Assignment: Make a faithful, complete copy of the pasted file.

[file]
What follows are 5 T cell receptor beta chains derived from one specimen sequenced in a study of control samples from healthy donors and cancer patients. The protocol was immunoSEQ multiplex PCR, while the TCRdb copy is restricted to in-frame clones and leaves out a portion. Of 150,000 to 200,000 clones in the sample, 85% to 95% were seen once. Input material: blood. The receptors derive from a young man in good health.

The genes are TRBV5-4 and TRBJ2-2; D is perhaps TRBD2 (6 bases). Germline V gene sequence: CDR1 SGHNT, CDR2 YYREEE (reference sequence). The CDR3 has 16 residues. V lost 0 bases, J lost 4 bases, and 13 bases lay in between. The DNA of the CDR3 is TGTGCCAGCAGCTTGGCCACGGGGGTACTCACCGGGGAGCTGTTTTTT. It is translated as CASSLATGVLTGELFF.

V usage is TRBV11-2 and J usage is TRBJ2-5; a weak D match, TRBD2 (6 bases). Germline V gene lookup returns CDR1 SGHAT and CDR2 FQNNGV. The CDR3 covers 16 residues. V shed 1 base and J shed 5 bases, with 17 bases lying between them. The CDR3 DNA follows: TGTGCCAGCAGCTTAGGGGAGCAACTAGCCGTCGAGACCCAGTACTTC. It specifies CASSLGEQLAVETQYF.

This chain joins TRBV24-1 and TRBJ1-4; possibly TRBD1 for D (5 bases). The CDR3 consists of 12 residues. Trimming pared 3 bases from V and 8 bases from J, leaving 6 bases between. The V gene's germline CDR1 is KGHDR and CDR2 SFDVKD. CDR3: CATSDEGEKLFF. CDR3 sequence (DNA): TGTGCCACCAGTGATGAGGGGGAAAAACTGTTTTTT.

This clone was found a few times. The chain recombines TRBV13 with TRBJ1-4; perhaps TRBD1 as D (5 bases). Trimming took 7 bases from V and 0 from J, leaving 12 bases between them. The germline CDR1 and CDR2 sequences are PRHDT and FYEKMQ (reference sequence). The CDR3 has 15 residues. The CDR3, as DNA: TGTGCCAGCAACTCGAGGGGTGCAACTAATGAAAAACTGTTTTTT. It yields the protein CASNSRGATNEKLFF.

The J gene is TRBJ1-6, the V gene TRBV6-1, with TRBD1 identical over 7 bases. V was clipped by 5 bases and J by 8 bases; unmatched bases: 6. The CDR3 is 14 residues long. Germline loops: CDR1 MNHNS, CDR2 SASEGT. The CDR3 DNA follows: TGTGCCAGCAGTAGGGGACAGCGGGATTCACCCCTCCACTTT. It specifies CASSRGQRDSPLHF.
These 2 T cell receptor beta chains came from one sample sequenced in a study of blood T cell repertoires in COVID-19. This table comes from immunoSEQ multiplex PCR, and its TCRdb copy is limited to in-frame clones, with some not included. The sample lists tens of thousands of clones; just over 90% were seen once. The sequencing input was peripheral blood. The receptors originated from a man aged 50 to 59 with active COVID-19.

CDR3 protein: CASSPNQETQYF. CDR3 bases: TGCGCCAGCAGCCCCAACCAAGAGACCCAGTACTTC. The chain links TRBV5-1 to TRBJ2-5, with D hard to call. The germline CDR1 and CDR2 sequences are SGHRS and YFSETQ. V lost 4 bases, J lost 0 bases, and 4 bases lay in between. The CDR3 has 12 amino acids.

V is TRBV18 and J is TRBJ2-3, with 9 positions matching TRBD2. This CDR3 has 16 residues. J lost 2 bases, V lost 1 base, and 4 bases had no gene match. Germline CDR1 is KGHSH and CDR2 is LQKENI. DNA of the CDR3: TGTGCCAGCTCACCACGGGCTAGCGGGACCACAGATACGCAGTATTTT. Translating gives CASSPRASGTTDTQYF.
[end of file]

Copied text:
What follows are 5 T cell receptor beta chains derived from one specimen sequenced in a study of control samples from healthy donors and cancer patients. The protocol was immunoSEQ multiplex PCR, while the TCRdb copy is restricted to in-frame clones and leaves out a portion. Of 150,000 to 200,000 clones in the sample, 85% to 95% were seen once. Input material: blood. The receptors derive from a young man in good health.

The genes are TRBV5-4 and TRBJ2-2; D is perhaps TRBD2 (6 bases). Germline V gene sequence: CDR1 SGHNT, CDR2 YYREEE (reference sequence). The CDR3 has 16 residues. V lost 0 bases, J lost 4 bases, and 13 bases lay in between. The DNA of the CDR3 is TGTGCCAGCAGCTTGGCCACGGGGGTACTCACCGGGGAGCTGTTTTTT. It is translated as CASSLATGVLTGELFF.

V usage is TRBV11-2 and J usage is TRBJ2-5; a weak D match, TRBD2 (6 bases). Germline V gene lookup returns CDR1 SGHAT and CDR2 FQNNGV. The CDR3 covers 16 residues. V shed 1 base and J shed 5 bases, with 17 bases lying between them. The CDR3 DNA follows: TGTGCCAGCAGCTTAGGGGAGCAACTAGCCGTCGAGACCCAGTACTTC. It specifies CASSLGEQLAVETQYF.

This chain joins TRBV24-1 and TRBJ1-4; possibly TRBD1 for D (5 bases). The CDR3 consists of 12 residues. Trimming pared 3 bases from V and 8 bases from J, leaving 6 bases between. The V gene's germline CDR1 is KGHDR and CDR2 SFDVKD. CDR3: CATSDEGEKLFF. CDR3 sequence (DNA): TGTGCCACCAGTGATGAGGGGGAAAAACTGTTTTTT.

This clone was found a few times. The chain recombines TRBV13 with TRBJ1-4; perhaps TRBD1 as D (5 bases). Trimming took 7 bases from V and 0 from J, leaving 12 bases between them. The germline CDR1 and CDR2 sequences are PRHDT and FYEKMQ (reference sequence). The CDR3 has 15 residues. The CDR3, as DNA: TGTGCCAGCAACTCGAGGGGTGCAACTAATGAAAAACTGTTTTTT. It yields the protein CASNSRGATNEKLFF.

The J gene is TRBJ1-6, the V gene TRBV6-1, with TRBD1 identical over 7 bases. V was clipped by 5 bases and J by 8 bases; unmatched bases: 6. The CDR3 is 14 residues long. Germline loops: CDR1 MNHNS, CDR2 SASEGT. The CDR3 DNA follows: TGTGCCAGCAGTAGGGGACAGCGGGATTCACCCCTCCACTTT. It specifies CASSRGQRDSPLHF.
These 2 T cell receptor beta chains came from one sample sequenced in a study of blood T cell repertoires in COVID-19. This table comes from immunoSEQ multiplex PCR, and its TCRdb copy is limited to in-frame clones, with some not included. The sample lists tens of thousands of clones; just over 90% were seen once. The sequencing input was peripheral blood. The receptors originated from a man aged 50 to 59 with active COVID-19.

CDR3 protein: CASSPNQETQYF. CDR3 bases: TGCGCCAGCAGCCCCAACCAAGAGACCCAGTACTTC. The chain links TRBV5-1 to TRBJ2-5, with D hard to call. The germline CDR1 and CDR2 sequences are SGHRS and YFSETQ. V lost 4 bases, J lost 0 bases, and 4 bases lay in between. The CDR3 has 12 amino acids.

V is TRBV18 and J is TRBJ2-3, with 9 positions matching TRBD2. This CDR3 has 16 residues. J lost 2 bases, V lost 1 base, and 4 bases had no gene match. Germline CDR1 is KGHSH and CDR2 is LQKENI. DNA of the CDR3: TGTGCCAGCTCACCACGGGCTAGCGGGACCACAGATACGCAGTATTTT. Translating gives CASSPRASGTTDTQYF.